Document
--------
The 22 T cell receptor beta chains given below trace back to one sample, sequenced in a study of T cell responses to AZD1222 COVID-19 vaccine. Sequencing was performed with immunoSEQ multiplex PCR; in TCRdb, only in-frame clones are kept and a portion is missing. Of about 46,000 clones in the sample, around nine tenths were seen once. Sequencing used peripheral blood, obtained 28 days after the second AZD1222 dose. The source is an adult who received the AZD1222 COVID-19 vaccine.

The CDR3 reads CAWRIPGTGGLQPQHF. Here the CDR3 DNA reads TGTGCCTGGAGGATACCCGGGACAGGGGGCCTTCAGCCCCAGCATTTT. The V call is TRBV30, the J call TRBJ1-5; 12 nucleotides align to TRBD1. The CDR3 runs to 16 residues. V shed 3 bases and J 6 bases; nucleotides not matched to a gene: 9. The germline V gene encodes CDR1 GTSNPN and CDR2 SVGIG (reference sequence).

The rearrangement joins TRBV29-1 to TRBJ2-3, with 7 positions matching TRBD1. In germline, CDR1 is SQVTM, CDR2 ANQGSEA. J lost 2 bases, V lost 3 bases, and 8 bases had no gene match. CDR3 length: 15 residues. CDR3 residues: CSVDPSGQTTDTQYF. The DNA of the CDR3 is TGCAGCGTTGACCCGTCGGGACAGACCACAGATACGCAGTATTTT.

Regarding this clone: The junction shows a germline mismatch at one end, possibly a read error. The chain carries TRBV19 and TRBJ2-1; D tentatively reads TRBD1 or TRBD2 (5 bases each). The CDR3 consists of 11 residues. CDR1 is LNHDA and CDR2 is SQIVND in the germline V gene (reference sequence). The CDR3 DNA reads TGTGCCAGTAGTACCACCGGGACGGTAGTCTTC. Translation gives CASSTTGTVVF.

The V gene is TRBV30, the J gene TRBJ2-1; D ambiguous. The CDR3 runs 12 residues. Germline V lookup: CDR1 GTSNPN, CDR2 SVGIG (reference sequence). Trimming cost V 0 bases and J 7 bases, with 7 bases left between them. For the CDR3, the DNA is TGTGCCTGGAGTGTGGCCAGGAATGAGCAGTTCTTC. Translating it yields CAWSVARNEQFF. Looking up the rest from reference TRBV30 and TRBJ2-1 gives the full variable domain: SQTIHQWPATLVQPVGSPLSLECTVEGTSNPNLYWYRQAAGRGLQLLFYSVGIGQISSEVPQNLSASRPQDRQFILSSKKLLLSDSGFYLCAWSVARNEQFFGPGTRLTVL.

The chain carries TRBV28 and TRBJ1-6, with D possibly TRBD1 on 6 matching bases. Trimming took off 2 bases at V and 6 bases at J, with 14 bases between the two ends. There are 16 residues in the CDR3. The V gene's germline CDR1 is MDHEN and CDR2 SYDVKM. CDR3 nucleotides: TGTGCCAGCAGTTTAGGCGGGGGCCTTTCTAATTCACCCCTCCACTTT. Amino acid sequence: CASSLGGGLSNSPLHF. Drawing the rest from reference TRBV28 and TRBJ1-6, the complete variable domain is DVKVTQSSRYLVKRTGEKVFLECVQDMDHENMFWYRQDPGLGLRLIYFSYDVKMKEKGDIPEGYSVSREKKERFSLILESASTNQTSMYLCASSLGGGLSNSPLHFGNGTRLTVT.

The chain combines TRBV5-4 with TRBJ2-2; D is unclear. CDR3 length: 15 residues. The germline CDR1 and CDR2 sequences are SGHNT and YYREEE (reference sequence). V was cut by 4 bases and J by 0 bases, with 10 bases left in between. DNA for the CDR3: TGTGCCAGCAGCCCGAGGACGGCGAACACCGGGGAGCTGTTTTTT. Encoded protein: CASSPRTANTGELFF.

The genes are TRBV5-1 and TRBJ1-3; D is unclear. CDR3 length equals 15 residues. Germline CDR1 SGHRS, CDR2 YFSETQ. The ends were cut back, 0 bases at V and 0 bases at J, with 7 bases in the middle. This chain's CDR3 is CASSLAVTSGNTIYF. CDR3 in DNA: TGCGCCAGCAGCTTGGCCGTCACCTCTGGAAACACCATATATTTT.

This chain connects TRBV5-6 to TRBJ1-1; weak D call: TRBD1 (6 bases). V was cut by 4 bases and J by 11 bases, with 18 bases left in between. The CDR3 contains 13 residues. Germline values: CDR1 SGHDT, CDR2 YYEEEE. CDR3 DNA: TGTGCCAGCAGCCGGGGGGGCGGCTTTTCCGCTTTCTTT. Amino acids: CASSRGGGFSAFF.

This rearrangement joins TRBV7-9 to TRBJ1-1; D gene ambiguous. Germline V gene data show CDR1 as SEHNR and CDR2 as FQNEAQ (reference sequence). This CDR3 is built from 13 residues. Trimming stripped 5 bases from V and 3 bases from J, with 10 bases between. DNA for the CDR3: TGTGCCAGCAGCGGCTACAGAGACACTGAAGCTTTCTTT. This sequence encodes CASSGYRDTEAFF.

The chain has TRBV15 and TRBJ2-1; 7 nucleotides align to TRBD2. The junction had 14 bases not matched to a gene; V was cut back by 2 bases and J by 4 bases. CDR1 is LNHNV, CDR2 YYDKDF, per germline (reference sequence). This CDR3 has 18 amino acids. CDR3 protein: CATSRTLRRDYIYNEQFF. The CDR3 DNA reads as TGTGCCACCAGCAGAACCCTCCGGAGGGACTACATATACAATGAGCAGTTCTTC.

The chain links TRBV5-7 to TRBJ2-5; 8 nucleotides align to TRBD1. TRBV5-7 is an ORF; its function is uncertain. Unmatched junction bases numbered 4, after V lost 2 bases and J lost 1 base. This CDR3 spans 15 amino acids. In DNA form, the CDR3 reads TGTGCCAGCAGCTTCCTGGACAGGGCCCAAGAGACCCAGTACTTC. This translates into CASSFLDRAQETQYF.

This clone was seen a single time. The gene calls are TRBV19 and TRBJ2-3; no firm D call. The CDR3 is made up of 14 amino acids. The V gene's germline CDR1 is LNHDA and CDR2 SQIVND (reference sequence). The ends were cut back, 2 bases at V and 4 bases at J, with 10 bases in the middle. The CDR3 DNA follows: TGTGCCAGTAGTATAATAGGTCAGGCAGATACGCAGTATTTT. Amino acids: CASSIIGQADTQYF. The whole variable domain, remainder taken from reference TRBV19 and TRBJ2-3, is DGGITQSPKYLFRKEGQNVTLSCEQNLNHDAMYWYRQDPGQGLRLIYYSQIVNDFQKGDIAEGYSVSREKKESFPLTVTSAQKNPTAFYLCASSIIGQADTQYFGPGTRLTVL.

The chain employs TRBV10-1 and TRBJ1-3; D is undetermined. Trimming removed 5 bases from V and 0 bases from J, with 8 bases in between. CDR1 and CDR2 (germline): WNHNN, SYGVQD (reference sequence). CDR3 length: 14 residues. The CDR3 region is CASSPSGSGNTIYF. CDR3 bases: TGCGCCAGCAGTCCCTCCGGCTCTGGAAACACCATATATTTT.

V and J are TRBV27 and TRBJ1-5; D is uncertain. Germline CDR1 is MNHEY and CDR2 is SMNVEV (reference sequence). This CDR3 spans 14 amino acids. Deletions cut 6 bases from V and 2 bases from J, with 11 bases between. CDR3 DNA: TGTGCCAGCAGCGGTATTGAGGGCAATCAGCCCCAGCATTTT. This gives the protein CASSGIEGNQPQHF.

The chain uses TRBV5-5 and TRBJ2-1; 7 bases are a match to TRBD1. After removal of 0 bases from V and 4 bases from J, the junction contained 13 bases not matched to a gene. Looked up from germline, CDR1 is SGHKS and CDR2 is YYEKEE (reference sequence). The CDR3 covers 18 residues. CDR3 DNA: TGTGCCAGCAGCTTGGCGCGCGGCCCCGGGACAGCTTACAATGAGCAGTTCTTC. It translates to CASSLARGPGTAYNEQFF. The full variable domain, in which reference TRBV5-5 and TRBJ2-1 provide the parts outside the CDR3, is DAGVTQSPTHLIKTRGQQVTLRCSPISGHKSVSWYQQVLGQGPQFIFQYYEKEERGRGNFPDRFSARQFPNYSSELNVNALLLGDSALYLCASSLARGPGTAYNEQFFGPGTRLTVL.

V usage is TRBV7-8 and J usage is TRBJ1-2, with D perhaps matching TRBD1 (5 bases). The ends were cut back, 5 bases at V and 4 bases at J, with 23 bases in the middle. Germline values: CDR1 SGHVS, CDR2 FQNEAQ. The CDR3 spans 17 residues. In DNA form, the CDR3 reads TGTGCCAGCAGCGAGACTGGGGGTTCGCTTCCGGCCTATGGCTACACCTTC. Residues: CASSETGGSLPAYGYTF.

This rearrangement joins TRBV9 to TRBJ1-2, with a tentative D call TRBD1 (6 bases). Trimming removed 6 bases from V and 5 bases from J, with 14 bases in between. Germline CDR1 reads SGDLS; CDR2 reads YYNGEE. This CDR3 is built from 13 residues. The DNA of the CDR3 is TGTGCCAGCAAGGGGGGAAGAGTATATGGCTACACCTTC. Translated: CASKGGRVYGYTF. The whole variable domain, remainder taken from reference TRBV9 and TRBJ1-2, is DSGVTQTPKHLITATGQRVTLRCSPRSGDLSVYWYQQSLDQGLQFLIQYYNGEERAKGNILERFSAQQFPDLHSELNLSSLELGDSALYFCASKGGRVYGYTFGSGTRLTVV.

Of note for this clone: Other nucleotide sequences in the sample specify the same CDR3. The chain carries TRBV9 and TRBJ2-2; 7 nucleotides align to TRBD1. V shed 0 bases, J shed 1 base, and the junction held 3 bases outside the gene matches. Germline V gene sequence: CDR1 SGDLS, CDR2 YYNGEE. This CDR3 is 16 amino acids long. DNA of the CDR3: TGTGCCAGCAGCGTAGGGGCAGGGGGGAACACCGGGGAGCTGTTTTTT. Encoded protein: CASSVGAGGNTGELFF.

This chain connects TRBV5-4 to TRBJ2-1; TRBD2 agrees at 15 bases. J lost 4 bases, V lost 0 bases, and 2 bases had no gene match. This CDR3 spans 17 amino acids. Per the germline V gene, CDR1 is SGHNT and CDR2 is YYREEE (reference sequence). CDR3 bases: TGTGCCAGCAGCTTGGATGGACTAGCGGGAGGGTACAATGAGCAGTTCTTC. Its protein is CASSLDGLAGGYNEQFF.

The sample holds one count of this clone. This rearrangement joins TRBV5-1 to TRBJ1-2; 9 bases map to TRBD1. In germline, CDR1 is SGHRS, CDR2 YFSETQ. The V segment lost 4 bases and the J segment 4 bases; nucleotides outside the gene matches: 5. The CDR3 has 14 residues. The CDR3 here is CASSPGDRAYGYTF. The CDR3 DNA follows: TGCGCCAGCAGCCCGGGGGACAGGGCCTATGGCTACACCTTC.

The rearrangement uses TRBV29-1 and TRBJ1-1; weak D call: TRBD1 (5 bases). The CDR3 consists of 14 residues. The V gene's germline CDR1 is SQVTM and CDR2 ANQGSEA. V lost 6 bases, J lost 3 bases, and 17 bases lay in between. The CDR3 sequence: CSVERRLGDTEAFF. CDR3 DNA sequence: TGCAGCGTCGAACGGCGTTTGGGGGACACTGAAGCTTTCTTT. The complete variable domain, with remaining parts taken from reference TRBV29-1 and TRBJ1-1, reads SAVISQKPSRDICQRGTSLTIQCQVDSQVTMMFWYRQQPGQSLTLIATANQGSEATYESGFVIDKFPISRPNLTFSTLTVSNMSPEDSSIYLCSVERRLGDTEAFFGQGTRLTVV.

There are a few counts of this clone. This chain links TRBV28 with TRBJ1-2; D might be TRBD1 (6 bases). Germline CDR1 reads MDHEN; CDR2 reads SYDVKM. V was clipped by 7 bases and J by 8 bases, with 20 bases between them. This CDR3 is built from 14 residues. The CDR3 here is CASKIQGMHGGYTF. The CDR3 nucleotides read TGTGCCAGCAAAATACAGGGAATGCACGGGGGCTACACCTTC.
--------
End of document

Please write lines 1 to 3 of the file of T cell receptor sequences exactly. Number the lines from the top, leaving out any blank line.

The 22 T cell receptor beta chains given below trace back to one sample, sequenced in a study of T cell responses to AZD1222 COVID-19 vaccine. Sequencing was performed with immunoSEQ multiplex PCR; in TCRdb, only in-frame clones are kept and a portion is missing. Of about 46,000 clones in the sample, around nine tenths were seen once. Sequencing used peripheral blood, obtained 28 days after the second AZD1222 dose. The source is an adult who received the AZD1222 COVID-19 vaccine.

The CDR3 reads CAWRIPGTGGLQPQHF. Here the CDR3 DNA reads TGTGCCTGGAGGATACCCGGGACAGGGGGCCTTCAGCCCCAGCATTTT. The V call is TRBV30, the J call TRBJ1-5; 12 nucleotides align to TRBD1. The CDR3 runs to 16 residues. V shed 3 bases and J 6 bases; nucleotides not matched to a gene: 9. The germline V gene encodes CDR1 GTSNPN and CDR2 SVGIG (reference sequence).

The rearrangement joins TRBV29-1 to TRBJ2-3, with 7 positions matching TRBD1. In germline, CDR1 is SQVTM, CDR2 ANQGSEA. J lost 2 bases, V lost 3 bases, and 8 bases had no gene match. CDR3 length: 15 residues. CDR3 residues: CSVDPSGQTTDTQYF. The DNA of the CDR3 is TGCAGCGTTGACCCGTCGGGACAGACCACAGATACGCAGTATTTT.